was she: and we contented ourselves with
the salaam of glances, before-mentioned,
until the third morning.
.he entered the dining room. leaning on
het brother's arm, and looking inexpress
ibly charming, in a flower,tl tire...sing gown,
bordered with broad ,earlet stripe.., and
continetl ahout the rotind, slender waist,
ley' a scarlet cord and bvel. Her hair,
which was very thick and ,lark, was loose
fully anti taelefoll) arranged with a few lit•
tie spra\ s of heliotrope, or somewhat of
that sod t. cat eles.sly thrust into its shadowy
ttesses. tier coquettish collar, of white
ittar , edles. cut in rounded 'stints and but
too-hole slitcb l with red silk. encircled a
tie. I, .tf the MO 15• V% ate Li ue w bit en. ^s and
gract , outottr. .‘ --creme. yet vivacitms
stolltt played :thew her cl, ar, ham 1-tretty
e y e ,.. i with their Icitg dark lashes: and her
e xtensile mouth. which contbinetl the soft.,
efirniline pink of dottrie sett sheik, with the
dewy freshness of a rosebud. II er hands
and arms were, like a her throat, very white,
and of the fia.fortri, and were innocent
of fitly bedinititg., if I accept a large single
stone diamond—on the forefinger of her
ittli hand. The only ornaments her other
lingtirs bore, were their own dimpled
kit tiettk les anti polished nails , long , narrow,
rtealte, antl st•rupulously for. As
slat- 0 -tipped down the aisle between the two
tablifr her :ray ing crinolinediscloned glimp
ste- tf two charming little feet, arranged
in (*inning slippers, with bows of white
lace and red ribbon.
Pardon me, gentle reader, but I am as
ahtes van! as I am susceptible.
lIA Sl.t.
lt; was late, even for us; and my waiter
n.tuined just as the last comers entered to
say that he could not get what 1 had order
etl-4it was all gone. 1 meditated over the
bill of fare once more, and became inter
ested in the conversation of the brother
and sister, which I could not help hearing.
They were much given to discussing the
fine arts, literature, etc., and the young
man talked very well, indeed. He knew
it too, and was never ashamed to have a
stranger hear his enthusiastic, poetical, and
oftentimes eloquent perorations. On this
occasion, their theme was t
ad by a concert, given by some operatic
stars, in Ingieton, the night before.
There is nothing like the pure classic
school," said the young gentleman; "It
seems to call forth something from within,
that is far more divine than we know of at
most tames. For instance, the long drawn,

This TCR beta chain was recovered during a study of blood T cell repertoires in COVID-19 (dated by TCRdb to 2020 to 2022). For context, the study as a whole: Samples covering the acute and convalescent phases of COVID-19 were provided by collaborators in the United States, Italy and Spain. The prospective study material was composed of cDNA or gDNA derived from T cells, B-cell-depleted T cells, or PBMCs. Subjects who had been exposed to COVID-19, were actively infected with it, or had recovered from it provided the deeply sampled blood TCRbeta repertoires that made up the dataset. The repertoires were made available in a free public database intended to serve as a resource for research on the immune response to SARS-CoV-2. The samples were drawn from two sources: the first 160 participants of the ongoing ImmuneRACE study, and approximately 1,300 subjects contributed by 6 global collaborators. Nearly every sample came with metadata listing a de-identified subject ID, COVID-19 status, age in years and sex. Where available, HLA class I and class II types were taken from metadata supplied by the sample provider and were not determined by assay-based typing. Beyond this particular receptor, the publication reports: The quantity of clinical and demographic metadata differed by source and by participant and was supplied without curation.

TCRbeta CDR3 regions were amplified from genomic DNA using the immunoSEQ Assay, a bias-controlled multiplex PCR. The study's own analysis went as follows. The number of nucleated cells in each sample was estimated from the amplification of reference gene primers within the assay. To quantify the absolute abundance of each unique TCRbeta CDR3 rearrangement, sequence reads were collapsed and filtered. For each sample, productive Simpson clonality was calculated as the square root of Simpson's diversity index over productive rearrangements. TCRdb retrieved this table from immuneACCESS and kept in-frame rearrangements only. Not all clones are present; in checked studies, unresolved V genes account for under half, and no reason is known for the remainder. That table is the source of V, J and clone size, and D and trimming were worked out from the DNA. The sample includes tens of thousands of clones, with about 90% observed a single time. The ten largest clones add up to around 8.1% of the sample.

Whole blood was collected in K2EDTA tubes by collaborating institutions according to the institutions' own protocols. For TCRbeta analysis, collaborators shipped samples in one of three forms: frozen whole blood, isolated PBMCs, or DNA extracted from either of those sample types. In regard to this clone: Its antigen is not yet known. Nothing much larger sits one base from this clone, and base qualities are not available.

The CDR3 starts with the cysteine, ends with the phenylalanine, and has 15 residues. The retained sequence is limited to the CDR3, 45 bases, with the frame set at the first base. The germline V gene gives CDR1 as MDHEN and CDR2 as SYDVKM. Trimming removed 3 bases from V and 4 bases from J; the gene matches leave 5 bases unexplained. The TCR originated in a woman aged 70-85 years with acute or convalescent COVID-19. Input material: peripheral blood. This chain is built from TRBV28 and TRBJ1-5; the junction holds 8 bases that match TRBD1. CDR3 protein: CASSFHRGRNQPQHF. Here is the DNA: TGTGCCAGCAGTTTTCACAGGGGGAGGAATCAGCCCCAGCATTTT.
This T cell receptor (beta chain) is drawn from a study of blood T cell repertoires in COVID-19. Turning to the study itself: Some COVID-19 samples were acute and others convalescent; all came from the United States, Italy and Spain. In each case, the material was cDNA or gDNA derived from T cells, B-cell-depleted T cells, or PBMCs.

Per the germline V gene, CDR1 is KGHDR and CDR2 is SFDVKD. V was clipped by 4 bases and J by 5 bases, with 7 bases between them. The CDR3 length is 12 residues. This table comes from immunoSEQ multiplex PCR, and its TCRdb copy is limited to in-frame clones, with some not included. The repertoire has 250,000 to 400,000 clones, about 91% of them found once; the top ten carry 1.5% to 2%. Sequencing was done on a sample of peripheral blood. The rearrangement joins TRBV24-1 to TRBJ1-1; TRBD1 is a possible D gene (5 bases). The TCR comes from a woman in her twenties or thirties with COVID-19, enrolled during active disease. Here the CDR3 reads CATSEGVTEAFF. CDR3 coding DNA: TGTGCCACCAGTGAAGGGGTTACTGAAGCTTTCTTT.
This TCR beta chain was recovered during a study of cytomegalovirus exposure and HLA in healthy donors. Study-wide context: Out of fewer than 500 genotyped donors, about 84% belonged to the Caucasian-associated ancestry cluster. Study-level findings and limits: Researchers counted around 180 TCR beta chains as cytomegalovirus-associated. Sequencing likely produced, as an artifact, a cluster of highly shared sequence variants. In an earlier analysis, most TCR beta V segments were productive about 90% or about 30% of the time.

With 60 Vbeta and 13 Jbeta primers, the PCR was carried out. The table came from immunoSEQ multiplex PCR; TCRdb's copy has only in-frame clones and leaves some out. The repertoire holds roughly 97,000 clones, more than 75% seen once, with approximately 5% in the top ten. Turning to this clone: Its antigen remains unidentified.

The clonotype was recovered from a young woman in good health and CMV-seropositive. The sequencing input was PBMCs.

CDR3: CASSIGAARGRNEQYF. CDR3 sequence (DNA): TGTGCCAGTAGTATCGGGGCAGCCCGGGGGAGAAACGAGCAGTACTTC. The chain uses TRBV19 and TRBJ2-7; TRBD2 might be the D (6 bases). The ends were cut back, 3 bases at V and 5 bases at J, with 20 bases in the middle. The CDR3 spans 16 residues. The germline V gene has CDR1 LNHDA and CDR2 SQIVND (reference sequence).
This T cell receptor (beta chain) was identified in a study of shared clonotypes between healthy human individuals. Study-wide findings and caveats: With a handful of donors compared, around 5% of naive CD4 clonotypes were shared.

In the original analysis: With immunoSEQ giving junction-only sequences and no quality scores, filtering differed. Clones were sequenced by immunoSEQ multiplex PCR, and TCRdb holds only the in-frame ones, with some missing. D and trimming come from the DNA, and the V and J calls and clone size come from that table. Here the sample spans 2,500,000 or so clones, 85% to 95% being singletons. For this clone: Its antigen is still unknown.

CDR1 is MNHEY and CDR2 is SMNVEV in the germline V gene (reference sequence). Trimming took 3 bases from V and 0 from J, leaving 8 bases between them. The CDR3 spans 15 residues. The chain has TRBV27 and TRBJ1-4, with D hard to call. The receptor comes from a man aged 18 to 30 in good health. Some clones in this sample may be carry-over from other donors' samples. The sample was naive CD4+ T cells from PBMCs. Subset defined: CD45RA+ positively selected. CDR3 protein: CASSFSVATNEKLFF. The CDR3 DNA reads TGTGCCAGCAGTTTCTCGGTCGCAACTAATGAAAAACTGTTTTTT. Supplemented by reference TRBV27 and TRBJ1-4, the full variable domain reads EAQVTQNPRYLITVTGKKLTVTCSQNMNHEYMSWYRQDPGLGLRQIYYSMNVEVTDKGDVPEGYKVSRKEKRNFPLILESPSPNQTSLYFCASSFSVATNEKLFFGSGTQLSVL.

'sobbing melody of French horns, its some
of Von Weber's compositions, awakens a
conception of immortality in me, at least,
Unit no sermon could eve* teach."
What will you have, sir,"- asked the
waiter of met
" What is there?" •
The man ran his eye down the bill of
fare, and my neighbor continued
;f4IIIIIII.IIAX 011110
nark ! I hesr an -Xngel singing
In the deenry hours of March!
High gibers,' see him springing
v t
Through ihe Hearen'sillosting arch ;
Swift he es with glancing pinion.
While th
, air with song he IlUs,
Prom the p i e's old drinion
To his ' nte among the hills.
And it cheetrs my het to hear him,
For I've heard his song before,
% bile it brags welleoughtx endearing
or the faded days of yore ;
Farley hears the busy humming
ttf the bees among the flowers—
Fur I gee behind his coming
Simmer Skies and sunny hours
Niany are the smiles that meet him,
Like the punshine on his wing,
Bright frotnhearts that warmly greet him—
Angel harbinger of Spring!
And Jo; ninny at his Filing.
Llitt to him their last farewell,
Eint,lcuilt it it hi 4 coming
t if the •tpritigtinie where they dwell '
(hart peraturt.
tsv latimbE AwsoLD
-f: : i
ERIE PA, $4l7M,thA
".And the
of a goal 01
a 'grand •
tienee of
" There
cell,t sot-
thrill the heart
seem on the poi
zle the spiritual
" Bring me some,
" it is rather
said he.
" —What an
finite joy. and
newt, and—"
" Fat pork !"
The unfortunate
were spoken out
half heard the
as I was, to Lb
was only at tF
headed that
nice fat, pork
joy at the
my unknown
lady burst out
ed her—and I
garden full of
- The waiter unit
ed expinidim, that
inemittiable entnesi
returned with a
of, just :is I hail sUL . my embarrass
ment, and my neigl had huppressell
their laughter. 4
The young luau gluilisx4.l at the dish, a..
the ,ervant net it he fietge one.
By Jowls e' he exo*lnleil, "that hanks
Mel so it did.
Three large steaks hi peacefully on the
Nate, - orroot 14 led wiiglii a liLlie
teo oo
gravy, in which Iltat s pots of a pleasing
brown. The titan, wei ked meat clung
loosely to the bones, nestling by lean,
dividing unctuous flActe of fat. I should
like to have a daguerTemype of that. plat e
of tenderloin. I own picturea that I should
retitle leas. t •
The young gentlemairnext the was al salt
to order skimp of the mime, but I forestall
(.41 hint by laming the I down.
, '' Thv re IS a Oen 1.31, 1 • sa id, "for both of
ua, I fancy. and two cut might not be
so nice."
"'Thank you, sir. sirk is something I
rarely eat--uover, in fa pt., when I can get
bel ie
anything else—but that mpts due. Here,